Fun fact: The entire city of Thunder Bay, Ontario, is only used for plasma donation. Random thing I learned from the nurse who took care of me when I donated.
I started to donate blood in highschool, when I was 17. I donated my last 2 years of highschool. I felt great about doing that, and I wanted to carry that on into university, but i haven't had time during my 3 years there so far. So hopefully, during my last year this September, I will donate again. It feels good, giving something to the community when in need.
Dailicious, where did you come by that bit of info? I find that very odd...while I understand that hositals wouldn't take it because it is so rare, I find it funny that they can have donors on call. Care to shed any more light on this? (I just hoped I won't be turned away...that would just make me sad...)
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Sorry to bring up sort of limited and somewhat confusing information-
I was probably too quick in saying AB- blood is not always wanted as eagerly as other blood; on thinking about it I'm sure blood drives in larger states welcome any and all blood including AB- if the blood type is known.
The reason I have this information is through a woman I know who has AB- blood and is actually limited only to the blood drive that occured in my state, much of which is used only in the local hospitals.
I live in New Mexico, there are about six or seven cities that have larger hospitals, many of the hospitals will transport people in need of blood or better emergency care/operations to the Albuquerque hospital; this is where much of the blood from the local blood drive is taken to.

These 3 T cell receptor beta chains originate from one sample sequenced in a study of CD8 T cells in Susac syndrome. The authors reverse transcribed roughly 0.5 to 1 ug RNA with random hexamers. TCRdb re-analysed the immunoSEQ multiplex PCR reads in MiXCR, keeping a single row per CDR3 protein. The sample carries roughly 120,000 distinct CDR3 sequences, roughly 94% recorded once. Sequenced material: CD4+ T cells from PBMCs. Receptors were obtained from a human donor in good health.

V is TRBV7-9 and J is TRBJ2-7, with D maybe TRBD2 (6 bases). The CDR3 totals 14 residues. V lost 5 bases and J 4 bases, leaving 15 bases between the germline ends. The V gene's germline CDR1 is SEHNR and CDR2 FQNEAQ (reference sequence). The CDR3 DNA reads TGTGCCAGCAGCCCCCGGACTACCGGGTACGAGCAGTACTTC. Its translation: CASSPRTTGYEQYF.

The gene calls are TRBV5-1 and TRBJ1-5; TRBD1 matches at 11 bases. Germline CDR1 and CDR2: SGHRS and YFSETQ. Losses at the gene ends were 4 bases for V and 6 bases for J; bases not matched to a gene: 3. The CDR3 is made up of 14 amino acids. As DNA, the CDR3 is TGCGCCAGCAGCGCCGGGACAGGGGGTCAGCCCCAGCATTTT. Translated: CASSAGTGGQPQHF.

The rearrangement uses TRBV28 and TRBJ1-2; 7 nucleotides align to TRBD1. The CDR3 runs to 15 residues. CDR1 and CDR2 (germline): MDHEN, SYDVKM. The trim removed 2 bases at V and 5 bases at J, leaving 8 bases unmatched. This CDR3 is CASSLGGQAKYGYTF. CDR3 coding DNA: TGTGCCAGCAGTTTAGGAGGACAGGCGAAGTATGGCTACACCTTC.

In Albuquerque, the hospital has a few on call volunteers (or possibly hospital related people, like ones who would work in emergency response care maybe? Something to that extent, I'm not exactly sure on it) to receive AB- on the spot when it's needed. Though that in itself does seem somewhat strange now that I think more on it on the issue of clean blood, even if they'd used them as donors before, they still perform all the same tests on blood bank blood.
A woman who works at my school that I know fairly well has AB- blood and has been turned away from the New Mexico blood drive when presenting her blood type, though they are very eager to have her donate plasma (which she has done twice and claims she will never do again after how sick it made her the last time)
There is also the possibility she exagerated the whole thing in which case I apologize I threw in false or possibly false information.
And because they don't test for blood type until after they have collected your blood, an AB- donor could certainly donate and then they'd have the blood no questions, anyway.